Mulling over Munch: art altered by time
Last Friday I visited the Munch Museum in Oslo, Norway. It was a glorious evening, and the sunlight had a shimmering silver quality as it reflected off the fjord. Inside the gallery however, the light was dimmed, meticulously controlled to allow the preservation of the museum’s treasures. Of course, such measures are necessary for the life and future of precious works of art. But the stark contrast between the beautiful summer sunlight and the dry darkness of the museum made me wonder about other unintended effects of conservation measures.
Edvard Munch is best known for The Scream, a series of paintings, pastels and lithographs bearing the instantly recognizable twisted face of a soul encountering existential terror. Munch, describing the inspiration for The Scream, recalled that he had gone for a walk at sunset when suddenly the light of the setting sun turned the clouds “blood red”. He felt an “enormous infinite scream crossing nature”.
The Scream exists in four primary versions: two pastels (1893 and 1895) and two paintings (1893 and 1910), as well as several lithographs. All versions of The Scream were created on cardboard or paper, which makes them more fragile than oil paintings on canvas. They are also prone to disintegration due to temperature, humidity and exposure to light.
At the Munchmuseet there are three versions of The Scream — a painting, a pastel drawing and a print. One of them is always visible while the other two rest in darkness. I fell into this darkness on the fourth floor of the museum. In a kind of exhibition within the exhibition, the three images were presented in rotation, changing every hour. I arrived at the museum at 7:30 p.m., to find the lithograph on display. I returned to the darkened room half an hour later, hoping to see the painted version, but to my chagrin, it was the dullest and least impressive pastel on display. The museum closed at nine o’clock. I have never seen the painted version.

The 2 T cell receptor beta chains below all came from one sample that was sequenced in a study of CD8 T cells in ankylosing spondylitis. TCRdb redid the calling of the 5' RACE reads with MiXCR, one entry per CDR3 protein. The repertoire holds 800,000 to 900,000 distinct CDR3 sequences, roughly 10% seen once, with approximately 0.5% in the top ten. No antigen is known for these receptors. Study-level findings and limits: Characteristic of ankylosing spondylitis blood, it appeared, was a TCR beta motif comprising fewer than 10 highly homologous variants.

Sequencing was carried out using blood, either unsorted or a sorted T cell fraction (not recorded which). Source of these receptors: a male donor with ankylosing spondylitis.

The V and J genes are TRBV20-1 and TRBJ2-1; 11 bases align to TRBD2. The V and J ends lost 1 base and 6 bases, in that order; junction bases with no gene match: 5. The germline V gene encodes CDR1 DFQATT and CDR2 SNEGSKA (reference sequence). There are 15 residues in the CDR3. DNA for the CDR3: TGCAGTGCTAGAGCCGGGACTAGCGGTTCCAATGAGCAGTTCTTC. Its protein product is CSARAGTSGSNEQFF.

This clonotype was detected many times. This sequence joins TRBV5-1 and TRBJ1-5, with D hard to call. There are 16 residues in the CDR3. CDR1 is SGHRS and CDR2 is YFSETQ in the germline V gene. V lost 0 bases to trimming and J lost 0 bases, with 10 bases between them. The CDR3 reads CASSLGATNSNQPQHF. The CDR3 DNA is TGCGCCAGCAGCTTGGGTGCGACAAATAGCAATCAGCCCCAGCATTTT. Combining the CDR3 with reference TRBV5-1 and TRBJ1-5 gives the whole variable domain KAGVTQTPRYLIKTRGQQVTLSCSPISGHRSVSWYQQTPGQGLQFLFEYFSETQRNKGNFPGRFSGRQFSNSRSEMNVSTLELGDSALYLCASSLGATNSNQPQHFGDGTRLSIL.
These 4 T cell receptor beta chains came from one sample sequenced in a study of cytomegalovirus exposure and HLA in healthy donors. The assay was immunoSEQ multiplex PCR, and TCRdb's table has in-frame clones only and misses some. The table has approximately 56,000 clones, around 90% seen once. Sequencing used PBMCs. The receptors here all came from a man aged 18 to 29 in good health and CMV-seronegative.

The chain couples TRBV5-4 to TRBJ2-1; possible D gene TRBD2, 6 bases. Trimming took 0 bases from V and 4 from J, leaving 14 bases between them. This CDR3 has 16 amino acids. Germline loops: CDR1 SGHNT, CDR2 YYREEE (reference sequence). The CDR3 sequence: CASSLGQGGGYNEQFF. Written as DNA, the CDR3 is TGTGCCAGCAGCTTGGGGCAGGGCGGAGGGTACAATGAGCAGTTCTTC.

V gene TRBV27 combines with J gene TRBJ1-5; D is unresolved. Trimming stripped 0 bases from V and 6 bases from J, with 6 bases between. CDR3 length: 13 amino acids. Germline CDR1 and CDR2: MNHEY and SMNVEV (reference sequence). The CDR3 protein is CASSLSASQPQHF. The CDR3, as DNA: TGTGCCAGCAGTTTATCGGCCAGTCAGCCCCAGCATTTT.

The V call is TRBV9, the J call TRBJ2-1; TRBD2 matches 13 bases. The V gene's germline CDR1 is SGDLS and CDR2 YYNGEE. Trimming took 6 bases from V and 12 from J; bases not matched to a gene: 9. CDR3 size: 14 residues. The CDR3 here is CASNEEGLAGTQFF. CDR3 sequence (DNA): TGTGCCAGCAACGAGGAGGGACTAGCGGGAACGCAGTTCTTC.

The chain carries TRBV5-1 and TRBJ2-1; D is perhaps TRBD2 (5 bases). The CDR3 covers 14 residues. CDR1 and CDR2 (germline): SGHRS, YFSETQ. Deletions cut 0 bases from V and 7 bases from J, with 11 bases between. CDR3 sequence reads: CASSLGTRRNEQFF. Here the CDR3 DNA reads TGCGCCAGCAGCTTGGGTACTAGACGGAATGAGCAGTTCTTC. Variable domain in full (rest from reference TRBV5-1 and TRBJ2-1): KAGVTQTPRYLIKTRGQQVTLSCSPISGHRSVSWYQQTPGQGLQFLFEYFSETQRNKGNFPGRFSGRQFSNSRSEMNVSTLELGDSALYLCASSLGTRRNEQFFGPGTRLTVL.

Walking through Munchmuseet I was struck by the large number of unfinished and damaged paintings, prints and drawings. Half-finished sketches were displayed alongside peeling paint; prints with water stains and yellow age spots hanging from the sides of ragged canvases. I wanted to run my fingers over the matte surface of Munch’s paintings; feel the rough, crumbly edges of his drawings, sniff the pages of his diary.
There is something wonderfully human and tangible about works of art – or indeed any vestige of precious life – that has not been covered in smooth layers of varnish buried for decades in dark vaults. Munch intentionally left most of his works unglazed so that the subtle variations in gloss, saturation, hue, and texture could be fully appreciated. In fact, he hated the then compulsory varnishing of oil paintings, calling this varnish “brown sauce”.
Munch, although he considered his paintings his “children”, was something of a neglectful father. In addition to his non-traditional painting techniques and materials, Munch was rather unconventional in his storage of works of art. Munch bequeathed his art collection to the city of Oslo, and upon his death city officials were astonished to find pictures, tools and books strewn about his large villa in Ekely.